By Nick Triggle
Health reporter, BBC News
Thousands of council staff are being trained to police the smoking ban in bars, restaurants and shops in England.
Thousands of council officers will be enforcing the ban
Ministers have given councils £29.5m to pay for staff, who will be able to give on-the-spot £50 fines to individuals and take court action against premises.
They will have the power to enter premises undercover, allowing them to sit among drinkers, and will even be able to photograph and film people.
Smokers' groups and industry officials said the plans were a "waste of money".
The smoking ban is due to come into force on 1 July. It covers virtually all enclosed public places including offices, factories, pubs and bars. But neither outdoor space nor private homes will be affected.
Business owners also have a duty to ensure their customers comply - they are liable for £200 fines if proper signs are not displayed and, potentially, fines of £2,500 if they refuse to enforce the ban.
Local authorities have been given the power to enforce the ban so it does not consume police time.
A government-funded course is expected to train 1,200 council officers in the next few months with more expected to follow later.
Councils will use these fully-trained officers to brief other staff on how to enforce the law as many towns and cities will have scores of officers patrolling public places.
The teams will be made up of new staff and existing officers who will be freed up to carry out inspections and offer advice.
In London, there will be several hundred of the so-called anti-smoking police.
In Westminster, scores of council officers will able to issue fines, but the authority points out that the time taken up policing the ban will be equivalent to only two full-time posts.
Ian Gray, policy officer for the Chartered Institute of Environmental Health and chief trainer for the government course, said he expected most councils would take a "softly, softly approach" at first.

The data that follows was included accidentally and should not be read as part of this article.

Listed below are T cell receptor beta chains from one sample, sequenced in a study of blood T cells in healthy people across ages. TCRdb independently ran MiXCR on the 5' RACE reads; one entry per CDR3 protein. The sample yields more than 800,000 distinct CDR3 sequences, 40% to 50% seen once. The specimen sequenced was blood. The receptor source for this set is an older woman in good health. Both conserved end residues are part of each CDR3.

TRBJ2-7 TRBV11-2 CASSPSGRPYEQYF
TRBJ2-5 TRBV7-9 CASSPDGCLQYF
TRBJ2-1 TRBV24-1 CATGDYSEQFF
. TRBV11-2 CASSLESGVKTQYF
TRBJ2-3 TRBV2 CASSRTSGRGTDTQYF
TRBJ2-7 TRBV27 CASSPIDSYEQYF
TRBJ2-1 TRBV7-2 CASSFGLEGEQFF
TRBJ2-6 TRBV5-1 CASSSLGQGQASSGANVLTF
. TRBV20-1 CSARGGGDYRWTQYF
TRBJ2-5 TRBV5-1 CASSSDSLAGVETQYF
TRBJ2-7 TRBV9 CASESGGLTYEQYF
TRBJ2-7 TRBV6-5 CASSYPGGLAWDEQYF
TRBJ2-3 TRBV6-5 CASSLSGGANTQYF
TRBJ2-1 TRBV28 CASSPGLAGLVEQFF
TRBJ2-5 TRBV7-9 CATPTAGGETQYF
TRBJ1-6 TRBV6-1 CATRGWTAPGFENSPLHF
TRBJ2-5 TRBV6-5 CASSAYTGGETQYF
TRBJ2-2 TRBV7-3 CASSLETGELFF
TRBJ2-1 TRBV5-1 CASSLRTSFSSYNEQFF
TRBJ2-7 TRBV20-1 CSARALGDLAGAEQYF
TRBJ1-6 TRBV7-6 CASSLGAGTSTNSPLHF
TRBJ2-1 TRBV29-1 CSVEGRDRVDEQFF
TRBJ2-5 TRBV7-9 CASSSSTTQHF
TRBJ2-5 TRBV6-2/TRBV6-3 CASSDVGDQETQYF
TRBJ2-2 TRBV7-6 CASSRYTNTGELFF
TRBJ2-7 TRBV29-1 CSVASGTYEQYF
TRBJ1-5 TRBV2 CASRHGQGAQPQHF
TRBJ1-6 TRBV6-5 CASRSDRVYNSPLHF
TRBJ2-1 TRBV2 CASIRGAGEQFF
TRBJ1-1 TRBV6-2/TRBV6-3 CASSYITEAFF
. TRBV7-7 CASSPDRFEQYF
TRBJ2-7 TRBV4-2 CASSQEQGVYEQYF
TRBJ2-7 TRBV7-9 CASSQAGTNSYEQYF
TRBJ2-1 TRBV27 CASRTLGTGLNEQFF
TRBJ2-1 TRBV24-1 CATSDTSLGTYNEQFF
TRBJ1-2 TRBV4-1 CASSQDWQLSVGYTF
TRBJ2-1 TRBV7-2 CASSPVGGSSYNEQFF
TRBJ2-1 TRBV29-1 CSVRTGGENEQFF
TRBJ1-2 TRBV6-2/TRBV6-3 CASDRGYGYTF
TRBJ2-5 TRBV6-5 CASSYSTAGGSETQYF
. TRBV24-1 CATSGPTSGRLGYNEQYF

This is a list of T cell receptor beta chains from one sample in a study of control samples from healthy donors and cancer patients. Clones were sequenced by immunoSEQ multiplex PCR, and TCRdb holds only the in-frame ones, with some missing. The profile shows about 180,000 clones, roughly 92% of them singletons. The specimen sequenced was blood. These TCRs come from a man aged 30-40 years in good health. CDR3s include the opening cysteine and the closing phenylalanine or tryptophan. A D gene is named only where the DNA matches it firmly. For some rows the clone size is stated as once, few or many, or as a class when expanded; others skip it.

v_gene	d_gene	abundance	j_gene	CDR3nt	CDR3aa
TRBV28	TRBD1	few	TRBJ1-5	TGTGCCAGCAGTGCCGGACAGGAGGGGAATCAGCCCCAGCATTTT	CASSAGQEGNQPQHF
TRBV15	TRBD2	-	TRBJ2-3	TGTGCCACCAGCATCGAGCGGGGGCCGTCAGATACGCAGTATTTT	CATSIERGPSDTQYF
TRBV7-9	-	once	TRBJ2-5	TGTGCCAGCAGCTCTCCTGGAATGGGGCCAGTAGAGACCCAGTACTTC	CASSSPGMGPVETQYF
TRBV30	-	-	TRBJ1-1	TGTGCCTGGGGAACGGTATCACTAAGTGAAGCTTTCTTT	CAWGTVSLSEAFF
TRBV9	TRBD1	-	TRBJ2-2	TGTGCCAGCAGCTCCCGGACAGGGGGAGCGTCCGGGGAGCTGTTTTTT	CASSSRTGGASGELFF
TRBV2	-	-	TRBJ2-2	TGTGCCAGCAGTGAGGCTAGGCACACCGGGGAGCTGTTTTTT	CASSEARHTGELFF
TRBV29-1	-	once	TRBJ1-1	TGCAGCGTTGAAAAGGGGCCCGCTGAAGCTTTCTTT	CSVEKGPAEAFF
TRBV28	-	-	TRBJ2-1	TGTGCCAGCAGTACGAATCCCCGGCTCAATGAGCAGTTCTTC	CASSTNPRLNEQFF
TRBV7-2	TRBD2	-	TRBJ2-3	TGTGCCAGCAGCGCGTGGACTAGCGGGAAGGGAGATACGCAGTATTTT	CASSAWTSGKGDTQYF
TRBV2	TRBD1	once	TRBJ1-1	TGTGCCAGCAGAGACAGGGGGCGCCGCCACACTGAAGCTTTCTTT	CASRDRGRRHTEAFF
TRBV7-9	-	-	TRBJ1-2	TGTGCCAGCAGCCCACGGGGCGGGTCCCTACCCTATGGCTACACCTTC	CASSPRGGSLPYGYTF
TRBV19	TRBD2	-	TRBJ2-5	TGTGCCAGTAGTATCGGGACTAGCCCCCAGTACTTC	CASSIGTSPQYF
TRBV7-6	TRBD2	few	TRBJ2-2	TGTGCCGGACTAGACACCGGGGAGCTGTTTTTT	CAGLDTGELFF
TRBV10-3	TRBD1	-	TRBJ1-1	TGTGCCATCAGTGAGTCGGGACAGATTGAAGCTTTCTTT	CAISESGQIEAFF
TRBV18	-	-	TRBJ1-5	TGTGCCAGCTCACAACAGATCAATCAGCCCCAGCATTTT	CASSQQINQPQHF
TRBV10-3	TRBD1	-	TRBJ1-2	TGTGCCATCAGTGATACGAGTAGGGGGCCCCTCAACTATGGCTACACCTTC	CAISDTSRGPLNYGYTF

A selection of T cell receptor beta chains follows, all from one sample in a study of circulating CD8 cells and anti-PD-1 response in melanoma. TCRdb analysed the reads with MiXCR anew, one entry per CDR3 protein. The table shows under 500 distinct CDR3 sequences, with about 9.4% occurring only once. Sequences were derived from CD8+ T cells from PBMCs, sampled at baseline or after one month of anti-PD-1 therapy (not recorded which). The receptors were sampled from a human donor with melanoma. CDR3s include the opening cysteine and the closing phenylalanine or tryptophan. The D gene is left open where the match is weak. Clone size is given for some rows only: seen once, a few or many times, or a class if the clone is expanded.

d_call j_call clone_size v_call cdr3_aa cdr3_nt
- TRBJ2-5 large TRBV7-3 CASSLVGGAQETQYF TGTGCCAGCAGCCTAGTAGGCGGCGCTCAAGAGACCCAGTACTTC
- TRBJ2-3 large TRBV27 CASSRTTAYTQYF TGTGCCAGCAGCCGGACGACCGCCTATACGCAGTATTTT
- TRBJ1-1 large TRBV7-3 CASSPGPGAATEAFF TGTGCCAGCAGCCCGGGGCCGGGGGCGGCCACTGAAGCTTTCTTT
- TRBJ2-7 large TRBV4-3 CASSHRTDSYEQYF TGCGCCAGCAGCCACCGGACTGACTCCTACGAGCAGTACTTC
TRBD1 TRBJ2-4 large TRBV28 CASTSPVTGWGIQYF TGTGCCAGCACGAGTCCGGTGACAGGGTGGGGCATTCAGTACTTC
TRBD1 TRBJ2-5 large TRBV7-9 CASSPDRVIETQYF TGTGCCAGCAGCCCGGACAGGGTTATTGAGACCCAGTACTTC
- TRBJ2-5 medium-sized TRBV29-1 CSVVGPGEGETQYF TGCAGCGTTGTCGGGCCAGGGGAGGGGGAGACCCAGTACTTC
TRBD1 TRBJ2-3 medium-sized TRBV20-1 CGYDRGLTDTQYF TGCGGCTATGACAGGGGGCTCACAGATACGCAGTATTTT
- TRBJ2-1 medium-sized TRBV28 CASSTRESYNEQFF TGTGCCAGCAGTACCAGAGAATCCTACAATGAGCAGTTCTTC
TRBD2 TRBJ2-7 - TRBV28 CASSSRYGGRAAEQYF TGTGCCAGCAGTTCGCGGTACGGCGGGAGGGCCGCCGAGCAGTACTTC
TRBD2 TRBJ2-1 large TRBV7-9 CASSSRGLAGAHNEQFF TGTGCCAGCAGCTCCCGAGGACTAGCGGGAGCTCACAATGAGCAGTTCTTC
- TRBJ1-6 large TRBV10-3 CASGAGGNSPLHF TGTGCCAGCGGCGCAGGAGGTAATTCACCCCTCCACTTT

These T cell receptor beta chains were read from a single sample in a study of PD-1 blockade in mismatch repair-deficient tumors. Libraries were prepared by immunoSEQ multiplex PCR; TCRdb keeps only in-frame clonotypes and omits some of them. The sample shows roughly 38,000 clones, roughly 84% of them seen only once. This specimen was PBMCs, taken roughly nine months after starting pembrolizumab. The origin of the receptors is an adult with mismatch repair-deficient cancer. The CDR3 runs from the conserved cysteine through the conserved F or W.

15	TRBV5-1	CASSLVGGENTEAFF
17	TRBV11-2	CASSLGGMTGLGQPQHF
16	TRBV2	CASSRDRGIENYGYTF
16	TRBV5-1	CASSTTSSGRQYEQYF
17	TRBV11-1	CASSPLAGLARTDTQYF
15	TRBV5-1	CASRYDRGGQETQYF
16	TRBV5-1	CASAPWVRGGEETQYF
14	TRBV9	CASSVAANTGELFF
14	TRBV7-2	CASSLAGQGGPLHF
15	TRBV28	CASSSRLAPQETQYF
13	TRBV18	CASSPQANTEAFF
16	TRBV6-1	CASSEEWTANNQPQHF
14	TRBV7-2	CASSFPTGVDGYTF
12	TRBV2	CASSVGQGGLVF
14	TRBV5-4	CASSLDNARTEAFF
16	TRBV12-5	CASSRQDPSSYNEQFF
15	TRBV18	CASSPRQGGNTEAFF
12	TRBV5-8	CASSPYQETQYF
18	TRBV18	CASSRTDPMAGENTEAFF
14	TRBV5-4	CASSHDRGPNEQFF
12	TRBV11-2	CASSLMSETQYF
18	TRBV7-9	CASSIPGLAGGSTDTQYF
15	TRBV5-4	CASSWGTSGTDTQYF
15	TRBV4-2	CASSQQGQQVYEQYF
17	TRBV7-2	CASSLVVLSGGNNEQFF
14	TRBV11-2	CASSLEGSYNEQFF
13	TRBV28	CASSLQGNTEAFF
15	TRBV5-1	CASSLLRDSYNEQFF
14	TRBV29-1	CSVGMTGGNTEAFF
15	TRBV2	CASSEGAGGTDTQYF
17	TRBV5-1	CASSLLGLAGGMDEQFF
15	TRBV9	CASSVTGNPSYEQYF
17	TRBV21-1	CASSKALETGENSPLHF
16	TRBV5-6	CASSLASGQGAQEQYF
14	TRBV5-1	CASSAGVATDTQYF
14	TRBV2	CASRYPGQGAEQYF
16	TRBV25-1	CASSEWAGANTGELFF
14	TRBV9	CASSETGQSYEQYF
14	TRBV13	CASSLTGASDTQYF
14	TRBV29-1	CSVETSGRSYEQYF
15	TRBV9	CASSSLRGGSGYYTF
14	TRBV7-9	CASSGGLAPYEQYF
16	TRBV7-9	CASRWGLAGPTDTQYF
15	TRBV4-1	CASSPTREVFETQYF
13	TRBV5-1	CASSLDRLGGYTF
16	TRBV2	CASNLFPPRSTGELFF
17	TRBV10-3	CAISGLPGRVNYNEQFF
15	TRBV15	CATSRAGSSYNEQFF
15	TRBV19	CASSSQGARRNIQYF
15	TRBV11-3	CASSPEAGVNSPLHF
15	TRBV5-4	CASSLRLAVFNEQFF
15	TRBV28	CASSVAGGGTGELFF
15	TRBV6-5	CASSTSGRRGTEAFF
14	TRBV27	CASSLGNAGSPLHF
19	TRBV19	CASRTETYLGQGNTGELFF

"But there will be some occasions where action has to be taken and I am sure the compliance officers will not shy away from that," he added.
"These officers do not have to identify themselves when they go into premises and they can even film and photograph people to gather evidence although this may not be appropriate in many cases.
"There will be two ways of doing this, either staff can go in and identify themselves to the landlord, but they don't have to."
In Nottingham, there will be about 30 officers patrolling the city, composed of new staff and existing environmental health officers.
But the council is also exploring the possibility of getting street wardens, who currently aid the local police force, to help ensure the ban is effectively enforced.
Steve Dowling, director of environment and public protection at Nottingham City Council, said: "We have about 100 wardens and they could keep an eye on whether people are smoking in pubs as they go about their other duties.
"But it is not just about pubs and restaurants.
"We will also be looking at the likes of car garages and shops are complying as well."
In Liverpool, there will be a core team of about 20 to 25 staff keeping an eye on public places, although in the first few days after the start of the ban the council is planning to do a mass patrol of the city with 200 staff.
Liverpool City Council official Andy Hull said: "We want to make our presence felt from the start, and while we will probably just issue warnings on the first day, we won't be afraid of making an example of people or businesses if they try to make a stand."
And across Wales, where the smoking ban comes into force in April, 500 officers will be carrying out inspections after councils received just under £3m.
But Simon Clark, director of smokers' lobby group Forest, said: "The idea of getting public officials to snoop on people is distasteful and disproportionate.
"It is like taking a sledgehammer to crack a nut. Smokers will abide by the law so it will be a complete waste of public money."
And a spokesman for the British Beer and Pub Association added the approach was too "heavy-handed and elaborate", especially when the experience in Scotland, which has already introduced a ban, is considered.
"In Scotland, there have been just 11 fixed penalty notices issued to premises in the last 10 months, with many councils having issued none at all."